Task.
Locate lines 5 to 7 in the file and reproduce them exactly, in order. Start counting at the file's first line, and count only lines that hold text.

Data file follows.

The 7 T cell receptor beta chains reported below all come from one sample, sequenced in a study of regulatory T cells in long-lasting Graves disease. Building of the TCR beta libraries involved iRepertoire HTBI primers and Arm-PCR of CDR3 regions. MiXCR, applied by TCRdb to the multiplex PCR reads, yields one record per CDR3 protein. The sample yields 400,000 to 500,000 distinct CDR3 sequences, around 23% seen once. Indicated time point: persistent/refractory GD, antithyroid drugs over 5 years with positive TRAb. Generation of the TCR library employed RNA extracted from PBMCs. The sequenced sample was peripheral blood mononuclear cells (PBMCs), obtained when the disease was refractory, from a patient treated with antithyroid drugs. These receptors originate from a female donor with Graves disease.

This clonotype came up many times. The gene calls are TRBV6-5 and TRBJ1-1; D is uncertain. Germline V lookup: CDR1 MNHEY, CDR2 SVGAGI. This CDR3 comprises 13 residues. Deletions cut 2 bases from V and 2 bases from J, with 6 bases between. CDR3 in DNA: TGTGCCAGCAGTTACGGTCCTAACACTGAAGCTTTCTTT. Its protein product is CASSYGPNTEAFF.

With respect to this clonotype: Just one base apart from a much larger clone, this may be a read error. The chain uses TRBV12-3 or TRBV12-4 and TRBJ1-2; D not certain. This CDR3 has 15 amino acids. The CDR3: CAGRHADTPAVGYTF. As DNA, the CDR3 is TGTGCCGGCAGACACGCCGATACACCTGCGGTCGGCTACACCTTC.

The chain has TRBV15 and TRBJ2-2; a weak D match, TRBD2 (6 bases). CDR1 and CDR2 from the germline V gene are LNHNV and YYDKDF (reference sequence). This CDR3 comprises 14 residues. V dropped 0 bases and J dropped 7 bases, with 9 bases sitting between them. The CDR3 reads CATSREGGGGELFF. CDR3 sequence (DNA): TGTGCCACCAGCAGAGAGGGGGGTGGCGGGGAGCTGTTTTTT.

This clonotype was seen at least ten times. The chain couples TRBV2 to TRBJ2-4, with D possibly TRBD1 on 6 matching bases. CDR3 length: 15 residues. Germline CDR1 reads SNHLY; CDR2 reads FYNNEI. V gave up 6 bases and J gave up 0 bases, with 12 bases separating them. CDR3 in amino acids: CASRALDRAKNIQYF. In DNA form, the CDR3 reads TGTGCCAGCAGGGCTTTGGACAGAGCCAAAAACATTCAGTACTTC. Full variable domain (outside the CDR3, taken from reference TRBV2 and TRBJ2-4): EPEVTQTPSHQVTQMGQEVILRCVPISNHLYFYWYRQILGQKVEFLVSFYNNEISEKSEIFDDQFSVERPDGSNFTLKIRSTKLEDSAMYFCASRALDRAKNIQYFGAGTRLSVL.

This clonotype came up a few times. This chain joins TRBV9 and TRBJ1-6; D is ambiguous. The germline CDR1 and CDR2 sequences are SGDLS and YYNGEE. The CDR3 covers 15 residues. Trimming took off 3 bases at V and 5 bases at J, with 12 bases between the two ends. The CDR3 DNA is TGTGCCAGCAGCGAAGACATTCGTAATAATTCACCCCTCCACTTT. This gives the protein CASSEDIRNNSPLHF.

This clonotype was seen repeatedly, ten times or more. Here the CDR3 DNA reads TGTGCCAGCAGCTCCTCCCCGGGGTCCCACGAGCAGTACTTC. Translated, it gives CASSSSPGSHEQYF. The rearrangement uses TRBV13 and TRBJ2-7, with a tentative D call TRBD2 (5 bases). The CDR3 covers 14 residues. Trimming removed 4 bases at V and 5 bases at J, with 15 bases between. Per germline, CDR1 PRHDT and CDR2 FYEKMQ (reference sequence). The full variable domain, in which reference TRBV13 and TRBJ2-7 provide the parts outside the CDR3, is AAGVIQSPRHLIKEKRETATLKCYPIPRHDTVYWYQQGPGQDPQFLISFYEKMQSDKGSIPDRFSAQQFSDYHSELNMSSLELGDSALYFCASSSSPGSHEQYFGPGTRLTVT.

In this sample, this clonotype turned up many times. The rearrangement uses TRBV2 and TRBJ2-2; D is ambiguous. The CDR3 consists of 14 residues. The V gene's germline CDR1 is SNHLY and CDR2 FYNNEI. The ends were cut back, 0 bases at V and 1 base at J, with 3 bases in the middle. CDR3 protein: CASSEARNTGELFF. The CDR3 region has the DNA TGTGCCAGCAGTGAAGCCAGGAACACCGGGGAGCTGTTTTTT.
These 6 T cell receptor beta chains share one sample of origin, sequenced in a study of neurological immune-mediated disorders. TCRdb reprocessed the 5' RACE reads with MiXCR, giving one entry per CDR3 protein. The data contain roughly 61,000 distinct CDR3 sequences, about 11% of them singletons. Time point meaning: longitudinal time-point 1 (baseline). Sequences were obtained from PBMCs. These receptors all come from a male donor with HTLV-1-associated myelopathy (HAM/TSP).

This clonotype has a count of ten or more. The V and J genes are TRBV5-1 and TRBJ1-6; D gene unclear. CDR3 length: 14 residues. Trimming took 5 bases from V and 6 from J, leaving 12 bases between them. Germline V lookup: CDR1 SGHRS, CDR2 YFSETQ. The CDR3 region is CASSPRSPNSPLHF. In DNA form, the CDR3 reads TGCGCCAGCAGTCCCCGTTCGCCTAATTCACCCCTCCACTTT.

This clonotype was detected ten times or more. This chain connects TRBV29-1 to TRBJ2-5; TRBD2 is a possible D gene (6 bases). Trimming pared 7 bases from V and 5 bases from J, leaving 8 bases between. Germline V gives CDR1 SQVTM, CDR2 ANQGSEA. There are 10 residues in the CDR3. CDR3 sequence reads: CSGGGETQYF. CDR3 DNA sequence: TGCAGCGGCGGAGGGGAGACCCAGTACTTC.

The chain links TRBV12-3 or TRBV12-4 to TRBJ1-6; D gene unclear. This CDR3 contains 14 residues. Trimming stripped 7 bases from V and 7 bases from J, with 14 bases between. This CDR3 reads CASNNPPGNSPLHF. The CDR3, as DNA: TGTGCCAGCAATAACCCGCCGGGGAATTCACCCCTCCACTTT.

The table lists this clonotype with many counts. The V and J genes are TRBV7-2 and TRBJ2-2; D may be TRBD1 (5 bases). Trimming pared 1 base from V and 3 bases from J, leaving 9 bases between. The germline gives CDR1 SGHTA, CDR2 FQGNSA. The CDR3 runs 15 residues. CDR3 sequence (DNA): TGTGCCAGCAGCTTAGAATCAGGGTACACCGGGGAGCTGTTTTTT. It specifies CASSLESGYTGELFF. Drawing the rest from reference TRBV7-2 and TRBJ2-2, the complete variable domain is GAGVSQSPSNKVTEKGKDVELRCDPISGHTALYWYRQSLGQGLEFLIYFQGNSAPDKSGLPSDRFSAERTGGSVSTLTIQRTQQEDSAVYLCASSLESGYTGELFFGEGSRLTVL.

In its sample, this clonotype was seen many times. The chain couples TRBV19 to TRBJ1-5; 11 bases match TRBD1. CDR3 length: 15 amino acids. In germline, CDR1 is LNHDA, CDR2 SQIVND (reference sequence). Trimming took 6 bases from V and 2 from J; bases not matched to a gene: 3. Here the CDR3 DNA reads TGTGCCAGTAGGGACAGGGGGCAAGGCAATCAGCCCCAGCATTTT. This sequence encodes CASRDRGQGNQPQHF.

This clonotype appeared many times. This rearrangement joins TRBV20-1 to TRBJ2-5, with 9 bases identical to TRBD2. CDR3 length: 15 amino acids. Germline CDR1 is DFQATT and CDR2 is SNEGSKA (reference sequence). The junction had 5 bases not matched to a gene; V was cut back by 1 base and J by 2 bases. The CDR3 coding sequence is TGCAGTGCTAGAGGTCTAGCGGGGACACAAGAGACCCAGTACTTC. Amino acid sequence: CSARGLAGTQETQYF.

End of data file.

This clonotype was seen at least ten times. The chain couples TRBV2 to TRBJ2-4, with D possibly TRBD1 on 6 matching bases. CDR3 length: 15 residues. Germline CDR1 reads SNHLY; CDR2 reads FYNNEI. V gave up 6 bases and J gave up 0 bases, with 12 bases separating them. CDR3 in amino acids: CASRALDRAKNIQYF. In DNA form, the CDR3 reads TGTGCCAGCAGGGCTTTGGACAGAGCCAAAAACATTCAGTACTTC. Full variable domain (outside the CDR3, taken from reference TRBV2 and TRBJ2-4): EPEVTQTPSHQVTQMGQEVILRCVPISNHLYFYWYRQILGQKVEFLVSFYNNEISEKSEIFDDQFSVERPDGSNFTLKIRSTKLEDSAMYFCASRALDRAKNIQYFGAGTRLSVL.

This clonotype came up a few times. This chain joins TRBV9 and TRBJ1-6; D is ambiguous. The germline CDR1 and CDR2 sequences are SGDLS and YYNGEE. The CDR3 covers 15 residues. Trimming took off 3 bases at V and 5 bases at J, with 12 bases between the two ends. The CDR3 DNA is TGTGCCAGCAGCGAAGACATTCGTAATAATTCACCCCTCCACTTT. This gives the protein CASSEDIRNNSPLHF.

This clonotype was seen repeatedly, ten times or more. Here the CDR3 DNA reads TGTGCCAGCAGCTCCTCCCCGGGGTCCCACGAGCAGTACTTC. Translated, it gives CASSSSPGSHEQYF. The rearrangement uses TRBV13 and TRBJ2-7, with a tentative D call TRBD2 (5 bases). The CDR3 covers 14 residues. Trimming removed 4 bases at V and 5 bases at J, with 15 bases between. Per germline, CDR1 PRHDT and CDR2 FYEKMQ (reference sequence). The full variable domain, in which reference TRBV13 and TRBJ2-7 provide the parts outside the CDR3, is AAGVIQSPRHLIKEKRETATLKCYPIPRHDTVYWYQQGPGQDPQFLISFYEKMQSDKGSIPDRFSAQQFSDYHSELNMSSLELGDSALYFCASSSSPGSHEQYFGPGTRLTVT.